Captain Pierre Pouchot (April 8, 1712 – 1769) was a French military engineer and officer in the French regular army.
He was born at Grenoble, France, son of a merchant. In 1733 he joined the regular army as a volunteer engineer and on May 1, 1734 was appointed a second lieutenant in the Regiment de Bearn. He later served in Italy, Flanders, and Germany and became an assistant adjutant within ten years. In the War of the Austrian Succession his engineering service won distinction and he received the Cross of the Order of St. Louis and in September, 1748 a Captain's commission.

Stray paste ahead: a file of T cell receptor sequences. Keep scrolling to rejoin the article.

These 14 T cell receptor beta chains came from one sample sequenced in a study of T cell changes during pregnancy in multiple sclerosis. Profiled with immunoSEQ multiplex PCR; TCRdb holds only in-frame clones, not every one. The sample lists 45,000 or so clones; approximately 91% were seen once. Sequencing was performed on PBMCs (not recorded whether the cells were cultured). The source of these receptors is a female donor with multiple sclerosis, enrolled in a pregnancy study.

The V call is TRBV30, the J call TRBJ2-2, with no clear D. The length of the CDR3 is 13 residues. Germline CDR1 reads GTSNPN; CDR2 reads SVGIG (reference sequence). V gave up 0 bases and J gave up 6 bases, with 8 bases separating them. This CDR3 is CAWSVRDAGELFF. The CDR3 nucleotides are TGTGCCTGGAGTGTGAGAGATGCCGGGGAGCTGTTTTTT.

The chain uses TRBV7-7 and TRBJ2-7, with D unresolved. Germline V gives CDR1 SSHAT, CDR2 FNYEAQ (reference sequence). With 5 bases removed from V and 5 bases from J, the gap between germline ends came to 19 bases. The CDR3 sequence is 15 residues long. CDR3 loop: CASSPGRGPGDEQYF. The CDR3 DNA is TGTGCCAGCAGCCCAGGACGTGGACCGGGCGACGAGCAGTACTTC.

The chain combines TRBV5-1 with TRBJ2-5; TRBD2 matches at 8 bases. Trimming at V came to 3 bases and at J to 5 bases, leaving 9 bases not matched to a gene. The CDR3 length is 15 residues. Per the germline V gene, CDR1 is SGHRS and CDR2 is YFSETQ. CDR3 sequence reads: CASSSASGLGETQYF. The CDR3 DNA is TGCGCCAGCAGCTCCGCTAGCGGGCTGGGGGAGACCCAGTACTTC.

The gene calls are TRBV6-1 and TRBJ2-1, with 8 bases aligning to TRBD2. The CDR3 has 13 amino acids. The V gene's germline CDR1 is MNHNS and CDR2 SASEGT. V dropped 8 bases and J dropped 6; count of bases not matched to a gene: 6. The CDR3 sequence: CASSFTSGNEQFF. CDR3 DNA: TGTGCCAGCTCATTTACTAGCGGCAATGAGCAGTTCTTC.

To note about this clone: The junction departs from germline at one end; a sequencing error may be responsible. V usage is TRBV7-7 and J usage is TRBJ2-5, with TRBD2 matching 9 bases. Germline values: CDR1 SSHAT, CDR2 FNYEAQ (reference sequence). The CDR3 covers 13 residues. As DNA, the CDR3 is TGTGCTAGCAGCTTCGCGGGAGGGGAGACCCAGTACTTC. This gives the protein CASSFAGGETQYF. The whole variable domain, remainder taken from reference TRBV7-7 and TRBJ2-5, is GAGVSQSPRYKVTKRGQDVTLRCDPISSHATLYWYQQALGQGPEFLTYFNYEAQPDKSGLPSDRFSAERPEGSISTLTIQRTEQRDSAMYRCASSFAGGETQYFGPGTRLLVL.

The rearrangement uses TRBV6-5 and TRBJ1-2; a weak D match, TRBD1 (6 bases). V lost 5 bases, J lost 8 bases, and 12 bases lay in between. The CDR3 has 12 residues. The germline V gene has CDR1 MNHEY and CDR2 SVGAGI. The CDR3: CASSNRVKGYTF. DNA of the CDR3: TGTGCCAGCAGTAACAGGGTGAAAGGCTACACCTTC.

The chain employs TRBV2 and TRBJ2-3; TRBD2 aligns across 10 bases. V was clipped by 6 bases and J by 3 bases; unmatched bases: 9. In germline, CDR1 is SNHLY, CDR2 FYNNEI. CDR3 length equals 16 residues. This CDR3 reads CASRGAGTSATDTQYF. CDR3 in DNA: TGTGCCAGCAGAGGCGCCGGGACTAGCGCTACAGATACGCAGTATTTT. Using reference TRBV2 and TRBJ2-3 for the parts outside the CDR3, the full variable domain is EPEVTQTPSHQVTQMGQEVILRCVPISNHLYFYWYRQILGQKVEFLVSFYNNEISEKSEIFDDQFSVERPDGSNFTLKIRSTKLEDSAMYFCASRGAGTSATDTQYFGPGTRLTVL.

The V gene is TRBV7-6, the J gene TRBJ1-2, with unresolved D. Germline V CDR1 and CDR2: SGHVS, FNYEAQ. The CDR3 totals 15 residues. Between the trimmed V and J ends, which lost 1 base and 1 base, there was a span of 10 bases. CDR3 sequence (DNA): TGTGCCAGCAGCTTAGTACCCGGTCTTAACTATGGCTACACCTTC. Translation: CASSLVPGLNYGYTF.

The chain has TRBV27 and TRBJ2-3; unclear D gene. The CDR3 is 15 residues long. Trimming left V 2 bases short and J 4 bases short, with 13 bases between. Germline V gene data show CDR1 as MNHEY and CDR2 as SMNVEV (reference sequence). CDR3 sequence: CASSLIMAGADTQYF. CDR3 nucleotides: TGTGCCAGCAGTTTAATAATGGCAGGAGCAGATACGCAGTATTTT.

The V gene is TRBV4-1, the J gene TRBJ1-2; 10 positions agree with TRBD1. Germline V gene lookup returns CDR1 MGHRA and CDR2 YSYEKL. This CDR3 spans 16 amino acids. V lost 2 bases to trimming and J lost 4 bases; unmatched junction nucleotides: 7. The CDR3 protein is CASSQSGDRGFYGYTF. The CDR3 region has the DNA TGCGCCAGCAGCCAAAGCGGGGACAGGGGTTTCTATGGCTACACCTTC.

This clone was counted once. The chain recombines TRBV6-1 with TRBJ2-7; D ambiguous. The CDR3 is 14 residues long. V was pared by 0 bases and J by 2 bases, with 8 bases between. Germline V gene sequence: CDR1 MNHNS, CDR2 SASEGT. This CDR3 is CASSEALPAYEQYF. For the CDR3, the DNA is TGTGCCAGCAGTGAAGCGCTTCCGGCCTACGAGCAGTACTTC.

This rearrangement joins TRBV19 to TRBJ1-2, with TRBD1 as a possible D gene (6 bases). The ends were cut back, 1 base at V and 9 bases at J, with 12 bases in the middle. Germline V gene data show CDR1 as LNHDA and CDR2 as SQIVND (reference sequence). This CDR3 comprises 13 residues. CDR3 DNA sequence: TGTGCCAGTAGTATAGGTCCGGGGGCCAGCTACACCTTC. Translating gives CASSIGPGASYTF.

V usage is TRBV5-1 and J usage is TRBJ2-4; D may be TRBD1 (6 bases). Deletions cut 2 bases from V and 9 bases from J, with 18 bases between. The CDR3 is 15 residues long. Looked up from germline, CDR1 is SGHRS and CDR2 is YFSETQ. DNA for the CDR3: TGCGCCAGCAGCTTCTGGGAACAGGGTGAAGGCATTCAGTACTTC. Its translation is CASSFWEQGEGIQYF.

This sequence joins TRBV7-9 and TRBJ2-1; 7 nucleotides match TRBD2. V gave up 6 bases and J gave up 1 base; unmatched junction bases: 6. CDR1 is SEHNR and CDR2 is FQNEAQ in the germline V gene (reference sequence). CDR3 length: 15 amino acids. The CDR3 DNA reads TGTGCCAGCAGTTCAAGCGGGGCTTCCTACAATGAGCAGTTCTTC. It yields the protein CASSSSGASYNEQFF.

In July and August, 1756 he assisting in laying out the siege works in the Battle of Fort Oswego.
After came construction in Montreal, then Fort Ticonderoga and Fort Frontenac. He was then given command of Fort Niagara (and Pouchot arrived briefly in Fort Rouillé in 1757, a settlement that eventually ended in British hands and is now known as Toronto). In October 1757, he was removed from his command at Fort Niagara and rejoined his regiment in Montreal. He was dispatched again as commander of Fort Niagara in March, 1759.
He died May, 1769 on Corsica as a military engineer.